The IBLP's "blue book," formally titled The Power for True Success, is carried around by many of the IACC officials. It explains the imperative for learning the 49 character qualities this way: "Character reveals the Lord Jesus Christ, since He is the full personification of all good character qualities." It continues, "understanding character explains why things happen to us, because all things work together for good to conform us to the character of Christ."
This book is now in the hands of most of the 1,200-strong Cincinnati police force, courtesy of a life insurance salesman and CTI cheerleader named Mike Daly who, along with Phil Heimlich, helped turn Cincinnati into a City of Character. The two worked hand-in-hand to implement the CTI training into nearly all facets of government and secondary education. During one of his trainings, Daly gifted curious officers with the religious books while telling them to become "apostles for character."
In the blue book and other IBLP materials, the 49 character qualities take on a more strident and extremist tone. "Obedience" is defined as the "freedom to be creative under the protection of divinely appointed authorities. All legitimate authority comes from God. He is the One who sets up rulers and takes them down. ... God ordained government to carry out his will in matters of justice."
"Those who violate God's laws are like citizens who commit crimes," Gothard explains in Sevenfold Power. "They are still citizens, but they lose certain rights and privileges that they otherwise would have enjoyed."
Apparently, sometimes the sinners and the criminals are one and the same. In recent years, IBLP has expanded into highly controversial religious juvenile boot camps and, most recently, into a partnership with the private prison company, the Corrections Corporation of America, which has announced its intent to bring the teachings to all of the prisons it owns.
To take but one example, the workbook materials distributed to the prisoners in the CCA-run Grants, New Mexico, women's prison include a breakdown of "basic life principles," including "Moral Purity," "Yielding Rights" and "Proper Submission."
"Wives, submit yourselves unto your own husbands, as it is fit in the Lord," reads one of the biblical selections. Emphasis is placed on "courting" rather than "dating;" on women obeying their husbands; avoiding the "addiction" of all forms of music except for those written and/or approved by the IBLP; preserving marriage at all costs; and on the need for Christians to respect, obey and submit to church and government. These institutions and their rulers, as the workbooks explain, exist because of God's will.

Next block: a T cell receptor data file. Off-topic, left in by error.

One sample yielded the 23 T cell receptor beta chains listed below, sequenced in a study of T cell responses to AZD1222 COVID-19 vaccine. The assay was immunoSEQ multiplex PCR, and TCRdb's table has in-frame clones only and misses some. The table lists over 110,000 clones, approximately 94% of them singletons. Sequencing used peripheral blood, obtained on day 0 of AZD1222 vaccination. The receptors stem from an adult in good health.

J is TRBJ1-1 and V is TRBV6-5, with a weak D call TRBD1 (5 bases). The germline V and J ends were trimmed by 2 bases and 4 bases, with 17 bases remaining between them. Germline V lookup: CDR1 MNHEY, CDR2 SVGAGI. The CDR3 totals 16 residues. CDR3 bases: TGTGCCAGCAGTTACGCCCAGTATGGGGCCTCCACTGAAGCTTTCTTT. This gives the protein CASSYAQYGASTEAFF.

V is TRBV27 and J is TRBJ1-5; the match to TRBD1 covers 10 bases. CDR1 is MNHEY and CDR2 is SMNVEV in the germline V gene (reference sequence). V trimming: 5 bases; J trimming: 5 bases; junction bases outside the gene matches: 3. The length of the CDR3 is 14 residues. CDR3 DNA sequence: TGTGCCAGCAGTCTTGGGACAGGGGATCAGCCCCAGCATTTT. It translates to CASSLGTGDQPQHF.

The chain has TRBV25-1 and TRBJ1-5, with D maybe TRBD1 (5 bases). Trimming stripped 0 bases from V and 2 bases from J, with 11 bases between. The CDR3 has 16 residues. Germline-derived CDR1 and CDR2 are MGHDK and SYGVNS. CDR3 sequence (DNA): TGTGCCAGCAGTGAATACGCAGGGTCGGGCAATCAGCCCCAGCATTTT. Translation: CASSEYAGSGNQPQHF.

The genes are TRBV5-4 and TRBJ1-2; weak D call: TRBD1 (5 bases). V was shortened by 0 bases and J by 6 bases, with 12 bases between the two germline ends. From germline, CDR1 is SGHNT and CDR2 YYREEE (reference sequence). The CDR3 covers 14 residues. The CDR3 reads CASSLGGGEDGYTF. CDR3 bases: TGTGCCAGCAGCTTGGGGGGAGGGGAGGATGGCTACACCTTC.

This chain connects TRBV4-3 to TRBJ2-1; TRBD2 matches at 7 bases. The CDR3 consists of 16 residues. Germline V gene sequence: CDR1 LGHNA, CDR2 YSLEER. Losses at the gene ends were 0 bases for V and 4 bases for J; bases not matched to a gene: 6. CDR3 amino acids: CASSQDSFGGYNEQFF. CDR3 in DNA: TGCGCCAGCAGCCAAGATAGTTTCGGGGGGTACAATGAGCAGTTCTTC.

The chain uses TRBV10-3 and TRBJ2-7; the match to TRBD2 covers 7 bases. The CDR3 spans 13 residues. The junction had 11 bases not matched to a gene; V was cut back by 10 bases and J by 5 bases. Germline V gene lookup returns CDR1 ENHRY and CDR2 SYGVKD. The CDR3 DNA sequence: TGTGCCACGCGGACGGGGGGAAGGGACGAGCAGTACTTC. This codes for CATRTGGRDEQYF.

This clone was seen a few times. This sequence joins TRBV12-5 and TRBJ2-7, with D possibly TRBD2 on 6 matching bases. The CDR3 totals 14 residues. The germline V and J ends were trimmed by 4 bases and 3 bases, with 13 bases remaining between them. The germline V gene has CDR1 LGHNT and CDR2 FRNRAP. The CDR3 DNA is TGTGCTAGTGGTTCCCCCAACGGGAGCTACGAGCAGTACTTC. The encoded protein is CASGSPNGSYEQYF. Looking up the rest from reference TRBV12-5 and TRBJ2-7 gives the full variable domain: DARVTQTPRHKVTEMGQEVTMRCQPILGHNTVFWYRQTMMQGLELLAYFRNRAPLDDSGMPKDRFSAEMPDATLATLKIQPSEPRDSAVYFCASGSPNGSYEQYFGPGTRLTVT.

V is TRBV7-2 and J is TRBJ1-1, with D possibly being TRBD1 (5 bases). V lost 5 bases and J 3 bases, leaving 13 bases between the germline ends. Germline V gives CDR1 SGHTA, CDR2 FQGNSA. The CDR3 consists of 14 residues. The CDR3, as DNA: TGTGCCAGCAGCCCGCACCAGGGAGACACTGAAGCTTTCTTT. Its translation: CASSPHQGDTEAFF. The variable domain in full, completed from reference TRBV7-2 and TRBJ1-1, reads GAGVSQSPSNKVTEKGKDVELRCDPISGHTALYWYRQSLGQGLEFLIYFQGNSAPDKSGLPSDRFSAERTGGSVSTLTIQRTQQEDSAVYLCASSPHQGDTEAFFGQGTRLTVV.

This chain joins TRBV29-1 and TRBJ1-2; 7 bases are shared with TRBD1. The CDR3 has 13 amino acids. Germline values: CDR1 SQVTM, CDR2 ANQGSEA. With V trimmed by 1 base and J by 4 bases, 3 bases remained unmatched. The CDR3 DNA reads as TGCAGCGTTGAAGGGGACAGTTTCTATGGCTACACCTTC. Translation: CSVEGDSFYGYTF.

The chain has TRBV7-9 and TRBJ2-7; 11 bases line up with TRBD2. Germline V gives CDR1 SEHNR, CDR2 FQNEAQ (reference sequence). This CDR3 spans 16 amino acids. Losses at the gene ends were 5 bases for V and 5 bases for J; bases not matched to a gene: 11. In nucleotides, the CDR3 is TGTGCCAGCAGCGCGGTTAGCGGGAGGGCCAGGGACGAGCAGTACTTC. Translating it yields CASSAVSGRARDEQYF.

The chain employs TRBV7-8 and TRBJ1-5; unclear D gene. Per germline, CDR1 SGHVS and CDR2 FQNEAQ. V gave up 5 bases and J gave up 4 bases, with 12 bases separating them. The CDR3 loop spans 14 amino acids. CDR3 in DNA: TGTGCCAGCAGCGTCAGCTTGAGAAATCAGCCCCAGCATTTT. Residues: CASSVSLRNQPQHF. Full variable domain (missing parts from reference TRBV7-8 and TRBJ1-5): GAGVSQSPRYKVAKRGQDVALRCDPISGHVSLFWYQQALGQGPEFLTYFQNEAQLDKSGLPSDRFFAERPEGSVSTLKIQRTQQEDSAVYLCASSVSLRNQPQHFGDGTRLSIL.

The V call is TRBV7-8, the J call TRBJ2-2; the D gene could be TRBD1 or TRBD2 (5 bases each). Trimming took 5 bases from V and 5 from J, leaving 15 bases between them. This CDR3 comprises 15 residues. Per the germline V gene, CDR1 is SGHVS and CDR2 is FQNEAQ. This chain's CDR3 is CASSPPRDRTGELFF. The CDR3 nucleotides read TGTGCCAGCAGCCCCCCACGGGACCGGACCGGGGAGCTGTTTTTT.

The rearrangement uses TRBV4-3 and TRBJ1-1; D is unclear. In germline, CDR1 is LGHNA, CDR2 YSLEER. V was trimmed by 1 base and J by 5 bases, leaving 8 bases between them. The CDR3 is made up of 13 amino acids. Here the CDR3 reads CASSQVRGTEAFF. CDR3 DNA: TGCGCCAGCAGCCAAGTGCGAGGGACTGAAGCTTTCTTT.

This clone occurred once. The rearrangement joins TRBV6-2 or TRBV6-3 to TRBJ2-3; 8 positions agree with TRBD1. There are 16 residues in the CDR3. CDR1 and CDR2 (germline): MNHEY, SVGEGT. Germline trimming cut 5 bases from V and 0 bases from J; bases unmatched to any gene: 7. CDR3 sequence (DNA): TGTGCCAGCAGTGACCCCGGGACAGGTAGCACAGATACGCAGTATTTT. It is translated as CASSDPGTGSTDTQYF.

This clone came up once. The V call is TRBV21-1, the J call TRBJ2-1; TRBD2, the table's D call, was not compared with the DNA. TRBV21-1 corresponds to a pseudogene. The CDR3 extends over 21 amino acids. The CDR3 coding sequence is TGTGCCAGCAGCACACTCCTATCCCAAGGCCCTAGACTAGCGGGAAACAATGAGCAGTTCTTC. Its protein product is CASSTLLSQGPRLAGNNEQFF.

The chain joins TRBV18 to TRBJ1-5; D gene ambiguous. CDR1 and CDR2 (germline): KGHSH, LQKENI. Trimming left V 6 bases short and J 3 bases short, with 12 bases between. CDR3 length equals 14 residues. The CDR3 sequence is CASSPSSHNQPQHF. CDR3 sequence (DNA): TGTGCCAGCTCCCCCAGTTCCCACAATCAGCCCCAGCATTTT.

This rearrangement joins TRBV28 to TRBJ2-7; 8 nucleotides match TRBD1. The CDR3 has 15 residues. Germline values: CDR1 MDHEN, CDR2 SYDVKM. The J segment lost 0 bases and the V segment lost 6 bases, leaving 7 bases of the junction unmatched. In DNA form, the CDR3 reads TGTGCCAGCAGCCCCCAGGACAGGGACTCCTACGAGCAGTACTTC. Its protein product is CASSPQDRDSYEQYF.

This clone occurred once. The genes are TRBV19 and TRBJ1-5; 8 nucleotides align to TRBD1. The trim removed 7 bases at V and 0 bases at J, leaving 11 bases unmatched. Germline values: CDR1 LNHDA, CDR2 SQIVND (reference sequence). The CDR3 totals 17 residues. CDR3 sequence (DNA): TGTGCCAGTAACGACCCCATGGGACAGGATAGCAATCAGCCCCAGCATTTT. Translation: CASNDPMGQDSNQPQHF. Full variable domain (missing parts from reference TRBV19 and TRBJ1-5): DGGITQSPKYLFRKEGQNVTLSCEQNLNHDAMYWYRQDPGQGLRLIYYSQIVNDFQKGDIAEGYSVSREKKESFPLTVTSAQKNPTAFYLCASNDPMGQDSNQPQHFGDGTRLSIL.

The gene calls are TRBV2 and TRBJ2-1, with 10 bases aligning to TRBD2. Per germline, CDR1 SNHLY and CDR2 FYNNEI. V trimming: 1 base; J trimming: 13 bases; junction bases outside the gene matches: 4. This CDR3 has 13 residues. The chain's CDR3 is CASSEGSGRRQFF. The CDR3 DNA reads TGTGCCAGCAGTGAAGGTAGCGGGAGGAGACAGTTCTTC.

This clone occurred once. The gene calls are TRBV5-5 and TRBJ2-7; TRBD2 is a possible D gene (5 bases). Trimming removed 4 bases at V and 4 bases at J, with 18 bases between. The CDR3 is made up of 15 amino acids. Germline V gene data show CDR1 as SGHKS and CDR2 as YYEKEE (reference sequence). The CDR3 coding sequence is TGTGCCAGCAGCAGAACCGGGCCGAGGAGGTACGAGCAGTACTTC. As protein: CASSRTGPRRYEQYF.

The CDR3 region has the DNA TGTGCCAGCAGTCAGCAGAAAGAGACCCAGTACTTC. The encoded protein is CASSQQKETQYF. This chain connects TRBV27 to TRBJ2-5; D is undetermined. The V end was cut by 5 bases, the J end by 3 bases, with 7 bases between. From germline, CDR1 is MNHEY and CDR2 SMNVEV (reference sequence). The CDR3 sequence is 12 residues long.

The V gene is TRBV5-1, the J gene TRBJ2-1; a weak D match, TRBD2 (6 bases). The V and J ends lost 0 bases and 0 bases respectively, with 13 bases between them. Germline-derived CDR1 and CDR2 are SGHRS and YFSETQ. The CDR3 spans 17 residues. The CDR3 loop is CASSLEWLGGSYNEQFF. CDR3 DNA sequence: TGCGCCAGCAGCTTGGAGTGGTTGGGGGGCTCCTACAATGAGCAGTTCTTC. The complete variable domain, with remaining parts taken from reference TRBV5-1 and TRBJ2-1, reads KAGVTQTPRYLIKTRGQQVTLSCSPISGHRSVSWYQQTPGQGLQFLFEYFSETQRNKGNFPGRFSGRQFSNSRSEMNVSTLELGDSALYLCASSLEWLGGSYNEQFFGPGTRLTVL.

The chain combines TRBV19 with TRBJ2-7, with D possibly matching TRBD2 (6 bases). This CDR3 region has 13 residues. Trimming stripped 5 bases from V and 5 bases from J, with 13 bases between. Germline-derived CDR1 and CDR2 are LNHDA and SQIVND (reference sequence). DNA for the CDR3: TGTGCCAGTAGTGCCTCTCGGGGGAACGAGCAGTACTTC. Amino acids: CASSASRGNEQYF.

Again, here is the fundamental premise: what the IBLP hopes will come of these myriad efforts on secular and religious fronts is a patriarchal, hierarchical Christian government that truly has no place for dissent, for disbelievers, or for those whose character qualities fall short of expectations. Government, from this viewpoint, is akin to the right hand of God: Nothing or no one should stand between the two entities, or question their right to rule over our lives.
"God ordained government to carry out His will in matters of justice. Rulers are to praise those who do well and punish those who do evil," reads the IBLP's Power for True Success. "Because civil authorities derive their power from God, they will be judged if they violate the Laws of God." Church leaders, fathers and husbands, and even business leaders, are given nearly the same power in this conception of a well-ordered society: "Employees are to obey employers with wholehearted service."
As Bill Burtness writes in a book sold in both the CTI's bookstore and through the IBLP, The Third Alternative: Christian Self-Government, civil government is "an institution ordained and given by God ... [and] Christians are the stewards of civil government as an aspect of their stewardship of society."
It is worth noting that the IBLP is just one organization whose ideals fit within the broader Christian Reconstruction movement. But Gothard and the IBLP, unlike many of their fellow organizations, do not appear to be looking for Christian allies in their quest. On the secular front, they alone seem to have accomplished more toward their end goal than most of their Christian Reconstructionist contemporaries, and the profit-making aspects of this large-scale venture cannot be underestimated.
The strategy, in this sense, has proved to be ingenious. After all, who wants to argue with "character"? What kind of person would object to such an innocuous-sounding concept? Couldn't we all benefit from having a bit more ethical character in the way that we conduct our day-to day-lives? Of course we could! And that's precisely the reaction that both the IACC and the IBLP have bet on.
IBLP's master plan appears to be well underway. That is, until inquiring minds finally begin to ask where, exactly, all of this is headed. What, pray tell, lies behind the smiling bears, elephants and zebras so ready and eager to deliver their character traits to you, your children and your community?
If they could talk, they might be able to tell you that all's not well in the peaceable kingdom, no matter how innocent it might look at first glance.
Silja J.A. Talvi is a senior editor at In These Times, an investigative journalist
and essayist with credits in many dozens of publications nationwide, including
The Nation, Salon and the Christian Science Monitor. She is at work on a book
about women in prison.